Weekly News Summary: February 15

February 15, 2013

Coffee by Flikr user samrevel

The Mexico Institute’s “Weekly News Summary,” released every Friday afternoon, summarizes the week’s most prominent Mexico headlines published in the English-language press, as well as the most engaging opinion pieces by Mexican columnists.

What the English-language press had to say…

This week, the Peña Nieto administration unveiled its new strategy to combat organized crime, promising the creation of a 10,000-strong gendarmerie by year’s end, as well as $9.2 billion for social programs aimed at the country’s most violent towns and neighborhoods.  Mexico’s booming auto industry surpassed tourism and oil exports to become the nation’s main source of foreign exchange. The government’s efforts to transform the Mexican narrative of violence into one of prosperity and social development, however, continued to suffer setbacks following the rape of six Spanish tourists in Acapulco last week. Auto defensa vigilante groups in the state of Guerrero continued to hold over forty people accused of several crimes hostage. North of the border, talk of comprehensive immigration reform continued, with critics warning against conditioning reform efforts on the poorly defined notion of securing the border, which Homeland Security Secretary Janet Napolitano added, has “never been stronger.”

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Rapes of tourists are latest blow to Mexico tourism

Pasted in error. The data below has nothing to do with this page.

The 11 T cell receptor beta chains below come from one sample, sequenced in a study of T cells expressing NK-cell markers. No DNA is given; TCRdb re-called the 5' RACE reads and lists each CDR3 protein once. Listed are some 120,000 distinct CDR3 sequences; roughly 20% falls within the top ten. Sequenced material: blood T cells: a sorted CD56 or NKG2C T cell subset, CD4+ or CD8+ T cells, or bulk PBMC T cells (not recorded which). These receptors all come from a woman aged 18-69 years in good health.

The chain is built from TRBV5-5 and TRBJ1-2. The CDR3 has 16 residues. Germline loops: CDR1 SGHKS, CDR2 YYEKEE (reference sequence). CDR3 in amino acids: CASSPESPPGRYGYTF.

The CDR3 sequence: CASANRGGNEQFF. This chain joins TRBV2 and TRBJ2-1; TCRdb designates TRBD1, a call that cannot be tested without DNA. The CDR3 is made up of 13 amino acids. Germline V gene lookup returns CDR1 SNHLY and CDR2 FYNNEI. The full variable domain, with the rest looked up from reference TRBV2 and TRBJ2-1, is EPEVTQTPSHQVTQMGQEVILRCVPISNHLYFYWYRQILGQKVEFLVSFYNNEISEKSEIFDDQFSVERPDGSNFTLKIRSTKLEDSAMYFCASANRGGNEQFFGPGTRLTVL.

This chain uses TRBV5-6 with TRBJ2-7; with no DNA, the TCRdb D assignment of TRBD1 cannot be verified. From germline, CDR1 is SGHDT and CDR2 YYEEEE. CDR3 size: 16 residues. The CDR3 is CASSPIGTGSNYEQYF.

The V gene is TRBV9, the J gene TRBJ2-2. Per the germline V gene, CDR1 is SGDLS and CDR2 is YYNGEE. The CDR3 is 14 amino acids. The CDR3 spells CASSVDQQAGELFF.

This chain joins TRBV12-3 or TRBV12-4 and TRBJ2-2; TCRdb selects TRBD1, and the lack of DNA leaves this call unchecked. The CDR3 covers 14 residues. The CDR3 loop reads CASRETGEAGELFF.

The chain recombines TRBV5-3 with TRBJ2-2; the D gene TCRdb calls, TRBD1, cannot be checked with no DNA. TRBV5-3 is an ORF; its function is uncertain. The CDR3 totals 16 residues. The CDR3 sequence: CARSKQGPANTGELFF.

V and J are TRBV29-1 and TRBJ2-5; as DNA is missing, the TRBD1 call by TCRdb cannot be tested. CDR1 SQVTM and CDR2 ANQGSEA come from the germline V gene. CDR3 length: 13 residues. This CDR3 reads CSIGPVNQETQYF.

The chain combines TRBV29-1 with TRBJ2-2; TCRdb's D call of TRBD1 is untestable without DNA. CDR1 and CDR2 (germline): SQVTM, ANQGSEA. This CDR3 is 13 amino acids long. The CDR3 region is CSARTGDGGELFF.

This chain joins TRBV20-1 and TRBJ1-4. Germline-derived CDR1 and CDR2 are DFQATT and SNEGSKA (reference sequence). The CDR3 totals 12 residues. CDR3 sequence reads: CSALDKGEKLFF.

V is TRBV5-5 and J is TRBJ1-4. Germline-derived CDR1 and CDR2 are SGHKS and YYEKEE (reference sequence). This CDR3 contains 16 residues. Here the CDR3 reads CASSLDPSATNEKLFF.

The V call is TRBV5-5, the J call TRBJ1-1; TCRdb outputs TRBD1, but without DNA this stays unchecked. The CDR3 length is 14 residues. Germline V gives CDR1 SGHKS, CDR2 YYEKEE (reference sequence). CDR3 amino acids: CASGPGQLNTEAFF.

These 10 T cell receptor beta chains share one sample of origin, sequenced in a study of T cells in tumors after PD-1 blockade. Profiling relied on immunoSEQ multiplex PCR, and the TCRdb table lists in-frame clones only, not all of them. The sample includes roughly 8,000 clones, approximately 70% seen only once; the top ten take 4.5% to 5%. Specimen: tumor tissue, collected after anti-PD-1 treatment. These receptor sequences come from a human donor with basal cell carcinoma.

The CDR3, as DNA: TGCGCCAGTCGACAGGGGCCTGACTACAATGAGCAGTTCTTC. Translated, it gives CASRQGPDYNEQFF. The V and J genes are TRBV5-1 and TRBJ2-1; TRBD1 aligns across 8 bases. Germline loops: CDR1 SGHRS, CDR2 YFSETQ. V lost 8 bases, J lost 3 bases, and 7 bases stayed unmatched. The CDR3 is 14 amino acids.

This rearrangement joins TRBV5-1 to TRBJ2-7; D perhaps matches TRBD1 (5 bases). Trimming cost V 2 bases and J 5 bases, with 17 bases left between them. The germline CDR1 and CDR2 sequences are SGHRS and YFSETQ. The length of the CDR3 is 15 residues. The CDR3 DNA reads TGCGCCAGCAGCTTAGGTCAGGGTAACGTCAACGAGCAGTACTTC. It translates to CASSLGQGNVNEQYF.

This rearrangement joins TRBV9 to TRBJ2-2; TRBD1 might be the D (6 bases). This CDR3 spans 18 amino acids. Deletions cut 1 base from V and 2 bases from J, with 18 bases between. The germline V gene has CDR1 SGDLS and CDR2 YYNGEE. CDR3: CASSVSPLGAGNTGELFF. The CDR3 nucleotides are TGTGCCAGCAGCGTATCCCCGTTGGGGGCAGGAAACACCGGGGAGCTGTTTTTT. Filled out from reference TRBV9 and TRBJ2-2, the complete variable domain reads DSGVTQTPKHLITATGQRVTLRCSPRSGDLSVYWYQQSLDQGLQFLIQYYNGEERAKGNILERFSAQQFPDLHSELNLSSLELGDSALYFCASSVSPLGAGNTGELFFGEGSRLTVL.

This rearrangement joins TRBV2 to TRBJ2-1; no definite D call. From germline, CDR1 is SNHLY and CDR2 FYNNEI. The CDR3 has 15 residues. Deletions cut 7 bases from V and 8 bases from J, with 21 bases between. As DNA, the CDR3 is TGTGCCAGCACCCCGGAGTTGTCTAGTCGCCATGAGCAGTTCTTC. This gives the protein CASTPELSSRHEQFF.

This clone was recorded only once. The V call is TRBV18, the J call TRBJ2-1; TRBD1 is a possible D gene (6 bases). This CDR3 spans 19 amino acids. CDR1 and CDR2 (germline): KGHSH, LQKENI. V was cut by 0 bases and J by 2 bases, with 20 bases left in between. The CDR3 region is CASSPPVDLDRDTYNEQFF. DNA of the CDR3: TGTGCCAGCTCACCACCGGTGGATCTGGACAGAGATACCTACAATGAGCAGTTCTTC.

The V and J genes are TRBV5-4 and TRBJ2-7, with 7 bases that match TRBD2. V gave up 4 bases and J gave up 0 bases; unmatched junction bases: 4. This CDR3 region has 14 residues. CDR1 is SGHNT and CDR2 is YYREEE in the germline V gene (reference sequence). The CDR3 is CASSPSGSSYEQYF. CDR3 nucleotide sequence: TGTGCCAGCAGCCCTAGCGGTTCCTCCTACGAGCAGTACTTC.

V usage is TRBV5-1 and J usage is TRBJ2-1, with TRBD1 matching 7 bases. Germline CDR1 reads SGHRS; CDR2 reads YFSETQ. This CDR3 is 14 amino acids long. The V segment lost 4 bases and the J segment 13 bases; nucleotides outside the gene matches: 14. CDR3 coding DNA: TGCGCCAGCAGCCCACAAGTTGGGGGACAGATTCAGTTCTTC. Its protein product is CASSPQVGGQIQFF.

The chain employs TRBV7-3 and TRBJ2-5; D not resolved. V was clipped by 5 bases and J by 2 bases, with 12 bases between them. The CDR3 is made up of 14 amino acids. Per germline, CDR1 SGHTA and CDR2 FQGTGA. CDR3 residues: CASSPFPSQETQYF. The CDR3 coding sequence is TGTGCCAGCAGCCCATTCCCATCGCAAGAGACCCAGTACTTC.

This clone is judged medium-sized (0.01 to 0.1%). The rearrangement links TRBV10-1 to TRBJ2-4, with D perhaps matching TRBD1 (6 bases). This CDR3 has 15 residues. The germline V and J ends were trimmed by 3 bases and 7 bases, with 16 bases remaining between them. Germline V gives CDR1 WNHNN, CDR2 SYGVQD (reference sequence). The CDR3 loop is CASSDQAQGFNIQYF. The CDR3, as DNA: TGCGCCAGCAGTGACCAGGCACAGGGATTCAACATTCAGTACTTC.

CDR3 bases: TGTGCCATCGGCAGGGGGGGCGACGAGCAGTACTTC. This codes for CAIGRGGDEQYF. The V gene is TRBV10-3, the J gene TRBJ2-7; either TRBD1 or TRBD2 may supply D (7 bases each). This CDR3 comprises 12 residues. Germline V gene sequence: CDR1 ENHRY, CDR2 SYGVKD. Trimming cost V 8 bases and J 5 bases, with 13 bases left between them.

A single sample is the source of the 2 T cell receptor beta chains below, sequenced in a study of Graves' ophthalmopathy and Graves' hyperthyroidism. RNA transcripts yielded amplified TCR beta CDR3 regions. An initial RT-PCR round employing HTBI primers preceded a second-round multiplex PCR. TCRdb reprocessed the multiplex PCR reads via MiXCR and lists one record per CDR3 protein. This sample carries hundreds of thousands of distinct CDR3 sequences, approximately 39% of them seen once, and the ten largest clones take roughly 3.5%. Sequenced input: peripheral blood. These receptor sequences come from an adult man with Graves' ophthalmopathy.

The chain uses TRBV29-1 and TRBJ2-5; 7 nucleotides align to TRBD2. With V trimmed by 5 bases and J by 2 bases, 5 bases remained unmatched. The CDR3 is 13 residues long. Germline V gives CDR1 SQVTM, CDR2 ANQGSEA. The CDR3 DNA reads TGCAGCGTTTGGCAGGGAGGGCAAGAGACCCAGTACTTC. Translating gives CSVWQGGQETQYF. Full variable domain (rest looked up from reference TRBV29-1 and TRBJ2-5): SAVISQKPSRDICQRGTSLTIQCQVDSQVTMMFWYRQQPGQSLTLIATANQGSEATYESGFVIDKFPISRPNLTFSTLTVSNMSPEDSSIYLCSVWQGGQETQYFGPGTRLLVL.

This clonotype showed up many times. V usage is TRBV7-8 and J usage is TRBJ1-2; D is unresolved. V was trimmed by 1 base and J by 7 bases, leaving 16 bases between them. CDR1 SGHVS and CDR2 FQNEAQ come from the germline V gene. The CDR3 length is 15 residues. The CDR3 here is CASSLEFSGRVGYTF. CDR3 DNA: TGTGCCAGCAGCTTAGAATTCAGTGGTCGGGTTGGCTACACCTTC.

February 7, 2013

ocean waves and beachThe Los Angeles Times, 2/6/2013

Despite past assurances that tourists are safe in their country, Mexican tourism officials are again faced with trying to explain away another report of crime against foreign visitors. The latest incident took place in the resort town of Acapulco, where six Spanish tourists on vacation were raped Sunday by masked gunmen.

Crime tied to drug violence has reduced the number of tourists from the U.S. to Mexico in recent years but Mexican tourism officials have responded by targeting travelers from countries such as Russia, Brazil, Peru and Colombia. Despite the violence, Mexico predicts it will host 24.7 million foreign visitors in 2012, surpassing last year’s record of 23.4 million. But the latest crime report will only make it harder for Mexico to shrug off the incidents of crime in tourist towns as isolated and rare, experts say.

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